Larger Type
Smaller Type

Exhibitions

Christo and Jeanne-Claude: Remembering the Running Fence

April 2, 2010 – September 26, 2010

Exhibition ProgramsExplore online
Slide show and Comments
Blog Interview with Christo on the making of Running Fence
Exhibition ProgramsThe Ranchers
Meet the true heroes and their families who hosted Running Fence.

Exhibition ProgramsThe Making of Running Fence
Explore the archival documentation including maps, blueprints and legal documents.

Exhibition ProgramsEnvironmental Impact Report
The first ever created for a work of art (PDF) PDF File
Image for Christo and Jeanne-Claude: Remembering the <i>Running Fence</i>

Christo, Running Fence (Project for Sonoma and Marin Counties, State of California), 1976, Smithsonian American Art Museum, Museum purchase through the Luisita L. and Franz H. Denghausen Endowment © 1976, Christo and Jeanne-Claude

Christo and Jeanne-Claude: Remembering the Running Fence was on view at the Smithsonian American Art Museum in Washington, D.C. from April 2, 2010 through September 26, 2010.

Two years earlier, in 2008, the Smithsonian American Art Museum acquired the definitive record of Running Fence, Sonoma and Marin Counties, California, 1972-76, a major early work by world-renowned artists Christo and Jeanne-Claude. Running Fence, the culmination of 42 months of collaborative efforts, was 24 1/2 miles long and 18 feet high, with one end dropping down to the Pacific Ocean. This monumental temporary artwork was made of 240,000 square yards of heavy woven white nylon fabric, 90 miles of steel cable, 2,050 steel poles, 350,000 hooks, and 13,000 earth anchors. Paid for entirely by Christo and Jeanne-Claude, the completed Running Fence existed for only two weeks in September of 1976.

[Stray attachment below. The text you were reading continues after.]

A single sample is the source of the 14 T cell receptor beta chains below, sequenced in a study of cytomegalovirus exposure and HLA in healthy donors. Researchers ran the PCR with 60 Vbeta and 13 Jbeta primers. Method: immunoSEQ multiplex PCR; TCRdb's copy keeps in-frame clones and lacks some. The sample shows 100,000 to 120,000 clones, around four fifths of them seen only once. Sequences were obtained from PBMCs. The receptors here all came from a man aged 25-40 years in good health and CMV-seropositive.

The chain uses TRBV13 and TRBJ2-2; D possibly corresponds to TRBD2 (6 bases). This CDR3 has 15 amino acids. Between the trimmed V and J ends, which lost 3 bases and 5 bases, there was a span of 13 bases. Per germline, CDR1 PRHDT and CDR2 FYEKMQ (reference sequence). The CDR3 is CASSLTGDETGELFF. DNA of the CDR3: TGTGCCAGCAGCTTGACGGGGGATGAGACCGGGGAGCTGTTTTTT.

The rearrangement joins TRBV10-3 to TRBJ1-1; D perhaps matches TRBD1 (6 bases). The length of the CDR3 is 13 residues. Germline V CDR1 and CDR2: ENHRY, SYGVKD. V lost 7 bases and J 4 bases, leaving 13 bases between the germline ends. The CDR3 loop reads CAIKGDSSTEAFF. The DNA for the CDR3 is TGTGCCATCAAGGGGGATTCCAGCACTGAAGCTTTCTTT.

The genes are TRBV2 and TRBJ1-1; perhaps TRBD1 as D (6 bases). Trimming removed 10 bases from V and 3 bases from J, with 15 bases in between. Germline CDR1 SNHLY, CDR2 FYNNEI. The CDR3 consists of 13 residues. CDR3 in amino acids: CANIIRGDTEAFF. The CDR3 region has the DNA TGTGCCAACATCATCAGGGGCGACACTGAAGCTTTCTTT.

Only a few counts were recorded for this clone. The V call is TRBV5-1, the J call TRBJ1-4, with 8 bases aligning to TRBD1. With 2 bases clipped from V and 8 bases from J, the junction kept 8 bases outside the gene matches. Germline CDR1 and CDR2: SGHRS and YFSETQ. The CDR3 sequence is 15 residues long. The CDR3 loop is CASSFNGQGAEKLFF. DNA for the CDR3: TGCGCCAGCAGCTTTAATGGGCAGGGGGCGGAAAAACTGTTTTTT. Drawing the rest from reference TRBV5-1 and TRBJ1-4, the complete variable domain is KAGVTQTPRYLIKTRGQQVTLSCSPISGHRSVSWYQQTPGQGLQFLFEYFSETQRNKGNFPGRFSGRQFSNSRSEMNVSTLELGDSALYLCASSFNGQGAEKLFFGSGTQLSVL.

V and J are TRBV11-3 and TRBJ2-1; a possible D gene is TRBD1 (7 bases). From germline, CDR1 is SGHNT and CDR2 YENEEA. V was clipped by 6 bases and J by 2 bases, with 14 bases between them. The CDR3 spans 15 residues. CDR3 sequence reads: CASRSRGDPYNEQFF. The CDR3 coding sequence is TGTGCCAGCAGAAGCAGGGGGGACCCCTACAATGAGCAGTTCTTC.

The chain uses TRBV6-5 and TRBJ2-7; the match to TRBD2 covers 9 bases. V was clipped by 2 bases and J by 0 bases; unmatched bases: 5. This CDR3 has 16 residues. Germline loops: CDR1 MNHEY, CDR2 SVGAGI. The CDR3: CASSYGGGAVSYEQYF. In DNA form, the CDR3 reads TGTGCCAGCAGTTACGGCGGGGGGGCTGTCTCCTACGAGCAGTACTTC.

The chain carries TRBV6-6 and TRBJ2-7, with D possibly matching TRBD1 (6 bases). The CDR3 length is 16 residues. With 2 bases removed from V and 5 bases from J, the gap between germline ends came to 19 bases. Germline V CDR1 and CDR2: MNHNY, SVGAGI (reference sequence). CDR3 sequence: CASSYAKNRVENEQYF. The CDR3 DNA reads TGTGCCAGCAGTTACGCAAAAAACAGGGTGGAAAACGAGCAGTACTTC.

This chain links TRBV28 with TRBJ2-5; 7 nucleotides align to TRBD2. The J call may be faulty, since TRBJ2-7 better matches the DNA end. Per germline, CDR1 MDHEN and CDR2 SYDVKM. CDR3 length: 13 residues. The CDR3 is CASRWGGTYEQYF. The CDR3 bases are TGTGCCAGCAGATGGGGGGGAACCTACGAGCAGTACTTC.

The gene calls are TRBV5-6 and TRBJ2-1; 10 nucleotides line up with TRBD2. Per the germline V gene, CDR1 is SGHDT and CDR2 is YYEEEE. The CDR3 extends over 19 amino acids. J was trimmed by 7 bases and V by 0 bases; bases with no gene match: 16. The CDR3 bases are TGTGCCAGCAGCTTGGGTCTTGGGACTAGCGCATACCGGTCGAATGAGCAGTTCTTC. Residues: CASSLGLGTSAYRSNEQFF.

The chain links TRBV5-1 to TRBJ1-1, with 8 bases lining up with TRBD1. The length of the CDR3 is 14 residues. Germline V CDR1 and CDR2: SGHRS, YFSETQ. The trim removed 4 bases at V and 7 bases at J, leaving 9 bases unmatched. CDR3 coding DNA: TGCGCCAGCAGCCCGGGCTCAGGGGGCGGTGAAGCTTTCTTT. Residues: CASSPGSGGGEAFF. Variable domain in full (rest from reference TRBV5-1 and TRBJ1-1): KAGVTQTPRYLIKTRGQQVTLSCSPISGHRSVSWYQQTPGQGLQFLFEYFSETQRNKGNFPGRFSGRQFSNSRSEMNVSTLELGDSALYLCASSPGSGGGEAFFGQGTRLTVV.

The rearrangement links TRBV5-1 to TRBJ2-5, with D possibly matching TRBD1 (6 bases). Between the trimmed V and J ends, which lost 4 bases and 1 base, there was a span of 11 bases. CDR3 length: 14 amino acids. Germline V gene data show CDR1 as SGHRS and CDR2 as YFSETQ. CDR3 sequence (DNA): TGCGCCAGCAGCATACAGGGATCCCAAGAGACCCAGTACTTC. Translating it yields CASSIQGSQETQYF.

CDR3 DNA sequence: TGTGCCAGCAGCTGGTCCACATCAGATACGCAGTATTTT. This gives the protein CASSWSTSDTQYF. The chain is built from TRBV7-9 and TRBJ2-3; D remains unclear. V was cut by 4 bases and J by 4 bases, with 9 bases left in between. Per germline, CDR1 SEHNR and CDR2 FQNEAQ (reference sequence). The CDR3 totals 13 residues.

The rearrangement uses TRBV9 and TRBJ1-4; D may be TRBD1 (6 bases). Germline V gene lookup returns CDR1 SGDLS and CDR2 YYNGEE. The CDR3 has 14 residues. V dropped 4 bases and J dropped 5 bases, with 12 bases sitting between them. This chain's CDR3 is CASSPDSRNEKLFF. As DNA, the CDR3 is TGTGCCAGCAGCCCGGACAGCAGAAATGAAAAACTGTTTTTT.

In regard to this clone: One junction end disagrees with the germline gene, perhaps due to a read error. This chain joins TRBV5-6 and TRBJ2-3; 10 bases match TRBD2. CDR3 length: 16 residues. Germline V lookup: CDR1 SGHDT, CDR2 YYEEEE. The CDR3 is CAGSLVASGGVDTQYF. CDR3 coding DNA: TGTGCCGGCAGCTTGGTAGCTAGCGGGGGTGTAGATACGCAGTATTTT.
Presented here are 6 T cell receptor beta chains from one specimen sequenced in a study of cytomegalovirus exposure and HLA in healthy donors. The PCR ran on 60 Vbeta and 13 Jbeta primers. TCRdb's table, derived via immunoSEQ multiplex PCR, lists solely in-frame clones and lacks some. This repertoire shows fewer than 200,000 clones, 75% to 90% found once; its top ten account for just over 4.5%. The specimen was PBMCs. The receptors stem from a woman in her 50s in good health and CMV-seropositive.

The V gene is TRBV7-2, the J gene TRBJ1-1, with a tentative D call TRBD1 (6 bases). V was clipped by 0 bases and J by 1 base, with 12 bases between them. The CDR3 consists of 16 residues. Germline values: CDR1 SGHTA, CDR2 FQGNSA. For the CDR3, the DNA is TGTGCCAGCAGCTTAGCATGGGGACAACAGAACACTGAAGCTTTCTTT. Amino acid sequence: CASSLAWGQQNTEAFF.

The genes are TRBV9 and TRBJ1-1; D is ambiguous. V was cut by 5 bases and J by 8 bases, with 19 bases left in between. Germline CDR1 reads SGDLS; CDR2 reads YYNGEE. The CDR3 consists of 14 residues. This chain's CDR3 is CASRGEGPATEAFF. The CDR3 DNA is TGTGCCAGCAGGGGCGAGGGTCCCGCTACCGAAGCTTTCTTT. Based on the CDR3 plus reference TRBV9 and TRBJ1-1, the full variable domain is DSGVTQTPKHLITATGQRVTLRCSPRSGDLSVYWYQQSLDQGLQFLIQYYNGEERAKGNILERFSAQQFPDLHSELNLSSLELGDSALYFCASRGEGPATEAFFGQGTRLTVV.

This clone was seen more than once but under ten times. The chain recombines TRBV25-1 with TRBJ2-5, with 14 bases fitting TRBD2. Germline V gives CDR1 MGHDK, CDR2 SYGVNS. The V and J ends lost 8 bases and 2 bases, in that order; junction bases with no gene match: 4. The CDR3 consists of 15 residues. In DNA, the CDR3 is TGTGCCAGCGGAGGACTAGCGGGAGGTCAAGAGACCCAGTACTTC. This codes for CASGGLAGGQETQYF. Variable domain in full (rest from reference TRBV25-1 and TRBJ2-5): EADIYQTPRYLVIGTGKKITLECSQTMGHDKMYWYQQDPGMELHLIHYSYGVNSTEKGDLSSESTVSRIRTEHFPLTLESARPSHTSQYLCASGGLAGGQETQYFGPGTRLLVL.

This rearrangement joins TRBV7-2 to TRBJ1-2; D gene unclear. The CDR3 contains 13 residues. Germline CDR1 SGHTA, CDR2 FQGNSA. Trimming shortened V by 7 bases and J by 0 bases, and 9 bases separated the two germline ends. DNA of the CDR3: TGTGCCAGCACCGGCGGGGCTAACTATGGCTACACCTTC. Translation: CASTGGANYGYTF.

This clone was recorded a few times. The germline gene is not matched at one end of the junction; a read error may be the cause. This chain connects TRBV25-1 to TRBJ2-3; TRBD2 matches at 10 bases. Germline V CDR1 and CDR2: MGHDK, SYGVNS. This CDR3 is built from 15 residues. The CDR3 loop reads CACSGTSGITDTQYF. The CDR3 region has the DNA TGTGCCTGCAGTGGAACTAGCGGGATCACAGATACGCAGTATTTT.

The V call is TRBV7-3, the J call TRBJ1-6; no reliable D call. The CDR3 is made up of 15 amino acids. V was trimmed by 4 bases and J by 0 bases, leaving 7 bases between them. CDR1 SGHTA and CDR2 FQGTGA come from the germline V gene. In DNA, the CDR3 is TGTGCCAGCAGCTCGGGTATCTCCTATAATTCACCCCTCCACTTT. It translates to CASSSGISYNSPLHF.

The exhibition presented the majority of individual items— more than 350 objects—from the collective archive of artworks and related materials. There were 46 original preparatory drawings and collages by Christo on display, including eight masterful, large-scale drawings, each 8 feet wide, and a 58-foot-long scale model. More than 240 photographs by Wolfgang Volz, Gianfranco Gorgoni and Harry Shunk reveal the complex process of constructing the Running Fence and the many personalities involved with the project. A sequence of 22-foot-wide high-definition images of Running Fence are projected at the exhibition entrance to convey to visitors the breadth and scale of the completed project. The exhibition also included components from the actual project, including a nylon fabric panel and steel pole that visitors can touch.

The story of Running Fence is not only a story of the inexhaustible perseverance of two artists over nearly insurmountable odds to create a temporary artwork of joy and beauty, but also the story of the people, places, and events that would become what is known as Running Fence, Sonoma and Marin Counties, California, 1972-76. This exhibition, organized by George Gurney, deputy chief curator, tells us that story.

The museum is grateful for the honorary participation and encouragement of these distinguished Californians: Congresswoman Nancy Pelosi, Speaker of the House; Senator Dianne Feinstein; Senator Barbara Boxer; Congresswoman Lynn Woolsey; Congresswoman Doris Matsui; Attorney General Jerry Brown; and Mayor Gavin Newsom and First Lady Jennifer Newsom, San Francisco.


Book
The accompanying book, co-published by the museum and University of California Press, is written by Brian O'Doherty, artist and writer, with contributions from Elizabeth Broun, the museum's director; Edwin Anderson, an attorney who represented the artists before Sonoma County's Board of Supervisors in the 1970s; and a foreword by Wayne Clough, Secretary of the Smithsonian Institution. It is for sale online.


Films